Scottish Centre for Island Studies

Scottish Island Studies@ University of the West of Scotland

Island Cultural Archives

For further information go to the linked Island Cultural Archives  page. This site is dedicated to the AHRC funded research project on Island Cultural Archives. The principal investigator was Dr Kathryn A Burnett, University of the West of Scotland.

This small scale research project consistsed of a series of workshop events held in the Outer Hebrides and associated field research relating to archival resource synergies emerging in the communities of Benbecula, South Uist, and Eriskay. The workshop themes were Oral Tradition, Deserted Settlement and Visual Legacy. Invitations were extended to local heritage and history professionals and organisations, as well as a small number of academic partners with links to the island communities named. It was hoped that each workshop event would facilitate discussion and knowledge exchange by interested parties specifically serving the archive resources relating to cultural heritage of the communities of Benbecula, South Uist, and Eriskay. This was to be the case.

The workshops took place in August and September 2007 and in each of the three workshop symposia style events, lively and stimulating discussion took place following a series of informal presentations and more interactive hands-on opportunities engaging with museum and archive resources. Details of these events can be found by clicking on the workshop theme pages links above. Further details will be added as the analysis of the events is written up and disseminated here.

A key objective of the project was to undertake informal discussion around a set of thematic concerns relating to island heritage and the specific potential for knowledge exchange and partnership in relation to the documentary and visual archives of the area.  This has been achieved.

The second goal of providing reflections on this discussion, including some edits of the recording of the events, has resulted in several outputs, and has informed current historical archive work (2010-2011) with Ray Burnett,  funded by the British Academy,  on the remote South Atlantic island community of Tristan da Cunha.

The project began in July 2007 and ran for 5 months. Further details can  be obtained from Kathryn A Burnett (

2 thoughts on “Island Cultural Archives

  1. At the centenary celebration of Sorley MacLean – Ainmeil Thar Cheudan – June 18-19 2011, Professor Murdo Macdonald will deliver a keynote lecture entitled “From Carmina Gadelica to Dain do Eimhir: the Visual Tradition”. In 2007 Murdo, Professor of History of Scottish Art, was one of the key academic partners and workshop participants in the AHRC Island Cultural Archives project. An interview in 2007 with Murdo detailing the then first stages of the Uinneag dhan Àird an Iar: Ath-lorg Ealain na Gàidhealtachd/Window to the West: The Rediscovery of Highland Art project can be found here in an interview with Georgina Coburn.

    Murdo’s abstract for his plenary paper to the Ainmeil Thar Cheudan 2011 event is detailed here in full:

    William Crosbie’s images for the first edition of Sorley MacLean’s Dàin do Eimhir match the European vision of the poetry. That outstanding combination of word and image, published by William McLellan in1943, prefigures recent projects such as An Leabhar Mòr / The Great Book of Gaelic. But the first edition of Dàin do Eimhir also built on a sustained exploration of the visual aspects of Gaelic culture of which the first edition of Alexander Carmichael’s Carmina Gadelica is a key example. That was published in 1900 and has initial letters and other embellishments of the highest quality drawn by Alexander Carmichael’s wife, Mary. These designs take their inspiration, for the most part, from the illuminated manuscripts of the Gàidhealtachd. Carmina Gadelica is one of the great books both of the Scottish Celtic Revival and of the British Arts and Crafts Movement (although it is rarely considered in either context). In this paper I will explore the visual context of Carmina Gadelica and Dàin doEimhir and address the issue of the neglected visual tradition of the Scottish Gàidhealtchd.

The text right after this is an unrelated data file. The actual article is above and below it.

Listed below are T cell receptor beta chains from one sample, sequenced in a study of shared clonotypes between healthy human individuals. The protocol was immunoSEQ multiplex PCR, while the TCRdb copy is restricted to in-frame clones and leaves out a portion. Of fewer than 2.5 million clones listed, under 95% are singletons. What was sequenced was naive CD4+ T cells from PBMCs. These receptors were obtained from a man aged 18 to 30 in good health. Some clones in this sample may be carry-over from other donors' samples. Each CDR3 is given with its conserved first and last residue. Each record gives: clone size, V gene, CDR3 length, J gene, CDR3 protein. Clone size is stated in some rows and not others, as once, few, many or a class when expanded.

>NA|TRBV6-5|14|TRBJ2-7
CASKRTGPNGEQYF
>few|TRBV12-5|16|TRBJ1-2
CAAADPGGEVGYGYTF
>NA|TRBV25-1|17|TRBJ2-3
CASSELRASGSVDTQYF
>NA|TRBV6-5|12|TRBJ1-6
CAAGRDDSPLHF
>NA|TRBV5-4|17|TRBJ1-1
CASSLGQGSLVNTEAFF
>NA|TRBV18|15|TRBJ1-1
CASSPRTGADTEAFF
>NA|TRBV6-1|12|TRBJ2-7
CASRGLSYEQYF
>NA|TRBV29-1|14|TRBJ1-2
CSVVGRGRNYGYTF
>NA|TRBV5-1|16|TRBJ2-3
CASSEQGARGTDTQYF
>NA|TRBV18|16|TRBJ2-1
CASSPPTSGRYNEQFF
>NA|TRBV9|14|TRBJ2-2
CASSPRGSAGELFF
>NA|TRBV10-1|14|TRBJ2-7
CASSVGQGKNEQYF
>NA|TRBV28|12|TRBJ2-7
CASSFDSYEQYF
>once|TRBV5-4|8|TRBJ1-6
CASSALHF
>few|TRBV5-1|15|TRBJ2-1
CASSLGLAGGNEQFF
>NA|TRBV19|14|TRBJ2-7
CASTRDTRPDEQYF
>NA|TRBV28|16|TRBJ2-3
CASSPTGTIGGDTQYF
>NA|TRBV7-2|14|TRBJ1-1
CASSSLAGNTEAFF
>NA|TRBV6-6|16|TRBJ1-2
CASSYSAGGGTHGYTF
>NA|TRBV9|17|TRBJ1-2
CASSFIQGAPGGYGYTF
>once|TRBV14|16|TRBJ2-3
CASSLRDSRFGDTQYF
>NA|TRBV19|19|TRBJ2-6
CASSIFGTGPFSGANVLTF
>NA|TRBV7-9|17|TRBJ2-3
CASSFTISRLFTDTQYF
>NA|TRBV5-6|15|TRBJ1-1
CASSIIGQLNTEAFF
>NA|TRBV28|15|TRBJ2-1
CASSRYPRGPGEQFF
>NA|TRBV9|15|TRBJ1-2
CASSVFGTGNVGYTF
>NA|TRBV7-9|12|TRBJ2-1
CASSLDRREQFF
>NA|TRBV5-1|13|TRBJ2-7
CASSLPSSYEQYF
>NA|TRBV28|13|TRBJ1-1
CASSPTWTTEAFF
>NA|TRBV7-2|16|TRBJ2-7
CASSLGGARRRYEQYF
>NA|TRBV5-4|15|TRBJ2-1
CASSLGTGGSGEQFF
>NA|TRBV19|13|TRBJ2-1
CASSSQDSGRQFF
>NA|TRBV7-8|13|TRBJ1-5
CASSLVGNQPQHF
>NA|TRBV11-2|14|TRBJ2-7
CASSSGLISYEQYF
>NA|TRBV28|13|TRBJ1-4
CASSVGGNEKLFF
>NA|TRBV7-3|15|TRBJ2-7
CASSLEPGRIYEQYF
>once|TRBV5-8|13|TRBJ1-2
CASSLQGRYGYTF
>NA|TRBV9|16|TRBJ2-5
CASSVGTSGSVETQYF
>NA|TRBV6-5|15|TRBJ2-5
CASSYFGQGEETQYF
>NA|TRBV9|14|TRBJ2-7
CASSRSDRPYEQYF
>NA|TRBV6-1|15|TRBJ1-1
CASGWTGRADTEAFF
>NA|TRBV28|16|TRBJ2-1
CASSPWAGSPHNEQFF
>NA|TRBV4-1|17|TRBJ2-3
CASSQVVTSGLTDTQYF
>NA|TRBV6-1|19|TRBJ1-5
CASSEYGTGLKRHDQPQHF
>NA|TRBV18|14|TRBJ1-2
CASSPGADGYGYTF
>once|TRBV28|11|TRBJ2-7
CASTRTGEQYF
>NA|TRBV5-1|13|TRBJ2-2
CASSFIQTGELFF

2. A book chapter co-authored by Kathryn A Burnett and Tony Grace was produced offering reflections on research practice in terms of working on island archives and their relationship to community media and creative practice. Details of the edited collection are detailed here:

    Gordon, Janey (ed.) Notions of Community: A Collection of Community Media Debates and Dilemmas Year of Publication: 2009

    Oxford, Bern, Berlin, Bruxelles, Frankfurt am Main, New York, Wien, 2009. 310 pp., 5 ill.
    ISBN 978-3-03911-374-3 pb.

    Contents: Janey Gordon: Introduction – Saba ElGhul-Bebawi: The Relationship between Mainstream and Alternative Media: A Blurring of the Edges? – Lawrie Hallett: The Space Between: Making Room for Community Radio – Janey Gordon: Community Radio, Funding and Ethics: The UK and Australian Models – Kathryn A. Burnett/Tony Grace: Community, Cultural Resource and Media: Reflecting on Research Practice – Katie Moylan: Towards Transnational Radio: Migrant Produced Programming in Dublin – Gavin Stewart: Selling Community: Corporate Media, Marketing and Blogging – Michael Meadows/Susan Forde/Jacqui Ewart/Kerrie Foxwell: A Catalyst for Change? Australian Community Broadcasting Audiences Fight Back – Kitty van Vuuren: The Value and Purpose of Community Broadcasting: The Australian Experience – Pollyanna Ruiz: Manufacturing Dissent: Visual Metaphors in Community Narratives – Janey Gordon: The Mobile Phone and the Public Sphere: Mobile Phone Usage in Three Critical Situations – Jason Wilson/Barry Saunders/Axel Bruns: ‘Preditors’: Making Citizen Journalism Work – Dimitra L. Milioni: Neither ‘Community’ Nor ‘Media’? The Transformation of Community Media on the Internet.

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